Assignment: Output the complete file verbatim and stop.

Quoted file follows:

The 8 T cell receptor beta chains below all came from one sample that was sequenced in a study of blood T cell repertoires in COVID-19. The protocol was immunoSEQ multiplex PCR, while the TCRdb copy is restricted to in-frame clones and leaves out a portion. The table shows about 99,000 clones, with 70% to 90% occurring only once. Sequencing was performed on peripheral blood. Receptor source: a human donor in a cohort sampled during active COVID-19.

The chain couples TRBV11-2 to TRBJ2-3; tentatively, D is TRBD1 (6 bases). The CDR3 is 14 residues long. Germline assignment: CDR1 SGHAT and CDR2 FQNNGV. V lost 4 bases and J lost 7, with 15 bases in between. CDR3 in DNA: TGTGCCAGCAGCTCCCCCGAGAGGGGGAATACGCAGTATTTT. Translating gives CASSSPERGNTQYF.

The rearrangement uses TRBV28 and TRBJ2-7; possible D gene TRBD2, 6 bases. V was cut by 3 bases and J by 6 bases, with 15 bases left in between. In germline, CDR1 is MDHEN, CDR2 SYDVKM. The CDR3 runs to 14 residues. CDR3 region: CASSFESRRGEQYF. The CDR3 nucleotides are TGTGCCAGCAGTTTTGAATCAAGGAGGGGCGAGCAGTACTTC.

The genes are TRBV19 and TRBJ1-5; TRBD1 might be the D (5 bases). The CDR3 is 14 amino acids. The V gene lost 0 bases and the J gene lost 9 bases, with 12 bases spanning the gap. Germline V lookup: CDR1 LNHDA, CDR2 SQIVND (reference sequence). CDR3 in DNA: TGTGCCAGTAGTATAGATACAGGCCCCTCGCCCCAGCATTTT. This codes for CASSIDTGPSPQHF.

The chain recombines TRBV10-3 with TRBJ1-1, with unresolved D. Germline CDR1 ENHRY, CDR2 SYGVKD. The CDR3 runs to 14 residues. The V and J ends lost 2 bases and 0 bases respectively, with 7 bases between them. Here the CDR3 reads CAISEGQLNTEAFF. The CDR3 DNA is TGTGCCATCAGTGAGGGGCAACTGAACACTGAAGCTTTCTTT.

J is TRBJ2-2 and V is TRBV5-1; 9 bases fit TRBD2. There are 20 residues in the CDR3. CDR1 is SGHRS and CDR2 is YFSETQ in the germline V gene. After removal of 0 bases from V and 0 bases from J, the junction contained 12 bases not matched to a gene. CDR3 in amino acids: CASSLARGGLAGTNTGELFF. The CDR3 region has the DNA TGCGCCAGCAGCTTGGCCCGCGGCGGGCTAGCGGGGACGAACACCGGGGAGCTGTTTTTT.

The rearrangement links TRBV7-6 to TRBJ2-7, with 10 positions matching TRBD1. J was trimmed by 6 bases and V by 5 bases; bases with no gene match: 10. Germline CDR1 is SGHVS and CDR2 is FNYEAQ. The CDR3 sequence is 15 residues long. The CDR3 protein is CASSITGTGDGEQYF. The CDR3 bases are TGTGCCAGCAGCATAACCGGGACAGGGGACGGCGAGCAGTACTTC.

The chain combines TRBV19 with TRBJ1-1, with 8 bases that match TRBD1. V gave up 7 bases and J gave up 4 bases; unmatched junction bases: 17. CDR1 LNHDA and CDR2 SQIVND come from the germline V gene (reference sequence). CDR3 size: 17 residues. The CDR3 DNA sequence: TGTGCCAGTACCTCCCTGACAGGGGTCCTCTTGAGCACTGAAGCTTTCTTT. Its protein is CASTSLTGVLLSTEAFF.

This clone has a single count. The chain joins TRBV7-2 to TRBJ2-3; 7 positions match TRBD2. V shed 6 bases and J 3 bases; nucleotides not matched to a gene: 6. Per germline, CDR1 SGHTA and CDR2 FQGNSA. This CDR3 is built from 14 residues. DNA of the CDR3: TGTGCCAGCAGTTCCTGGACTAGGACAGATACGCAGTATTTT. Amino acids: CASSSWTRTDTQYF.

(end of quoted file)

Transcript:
The 8 T cell receptor beta chains below all came from one sample that was sequenced in a study of blood T cell repertoires in COVID-19. The protocol was immunoSEQ multiplex PCR, while the TCRdb copy is restricted to in-frame clones and leaves out a portion. The table shows about 99,000 clones, with 70% to 90% occurring only once. Sequencing was performed on peripheral blood. Receptor source: a human donor in a cohort sampled during active COVID-19.

The chain couples TRBV11-2 to TRBJ2-3; tentatively, D is TRBD1 (6 bases). The CDR3 is 14 residues long. Germline assignment: CDR1 SGHAT and CDR2 FQNNGV. V lost 4 bases and J lost 7, with 15 bases in between. CDR3 in DNA: TGTGCCAGCAGCTCCCCCGAGAGGGGGAATACGCAGTATTTT. Translating gives CASSSPERGNTQYF.

The rearrangement uses TRBV28 and TRBJ2-7; possible D gene TRBD2, 6 bases. V was cut by 3 bases and J by 6 bases, with 15 bases left in between. In germline, CDR1 is MDHEN, CDR2 SYDVKM. The CDR3 runs to 14 residues. CDR3 region: CASSFESRRGEQYF. The CDR3 nucleotides are TGTGCCAGCAGTTTTGAATCAAGGAGGGGCGAGCAGTACTTC.

The genes are TRBV19 and TRBJ1-5; TRBD1 might be the D (5 bases). The CDR3 is 14 amino acids. The V gene lost 0 bases and the J gene lost 9 bases, with 12 bases spanning the gap. Germline V lookup: CDR1 LNHDA, CDR2 SQIVND (reference sequence). CDR3 in DNA: TGTGCCAGTAGTATAGATACAGGCCCCTCGCCCCAGCATTTT. This codes for CASSIDTGPSPQHF.

The chain recombines TRBV10-3 with TRBJ1-1, with unresolved D. Germline CDR1 ENHRY, CDR2 SYGVKD. The CDR3 runs to 14 residues. The V and J ends lost 2 bases and 0 bases respectively, with 7 bases between them. Here the CDR3 reads CAISEGQLNTEAFF. The CDR3 DNA is TGTGCCATCAGTGAGGGGCAACTGAACACTGAAGCTTTCTTT.

J is TRBJ2-2 and V is TRBV5-1; 9 bases fit TRBD2. There are 20 residues in the CDR3. CDR1 is SGHRS and CDR2 is YFSETQ in the germline V gene. After removal of 0 bases from V and 0 bases from J, the junction contained 12 bases not matched to a gene. CDR3 in amino acids: CASSLARGGLAGTNTGELFF. The CDR3 region has the DNA TGCGCCAGCAGCTTGGCCCGCGGCGGGCTAGCGGGGACGAACACCGGGGAGCTGTTTTTT.

The rearrangement links TRBV7-6 to TRBJ2-7, with 10 positions matching TRBD1. J was trimmed by 6 bases and V by 5 bases; bases with no gene match: 10. Germline CDR1 is SGHVS and CDR2 is FNYEAQ. The CDR3 sequence is 15 residues long. The CDR3 protein is CASSITGTGDGEQYF. The CDR3 bases are TGTGCCAGCAGCATAACCGGGACAGGGGACGGCGAGCAGTACTTC.

The chain combines TRBV19 with TRBJ1-1, with 8 bases that match TRBD1. V gave up 7 bases and J gave up 4 bases; unmatched junction bases: 17. CDR1 LNHDA and CDR2 SQIVND come from the germline V gene (reference sequence). CDR3 size: 17 residues. The CDR3 DNA sequence: TGTGCCAGTACCTCCCTGACAGGGGTCCTCTTGAGCACTGAAGCTTTCTTT. Its protein is CASTSLTGVLLSTEAFF.

This clone has a single count. The chain joins TRBV7-2 to TRBJ2-3; 7 positions match TRBD2. V shed 6 bases and J 3 bases; nucleotides not matched to a gene: 6. Per germline, CDR1 SGHTA and CDR2 FQGNSA. This CDR3 is built from 14 residues. DNA of the CDR3: TGTGCCAGCAGTTCCTGGACTAGGACAGATACGCAGTATTTT. Amino acids: CASSSWTRTDTQYF.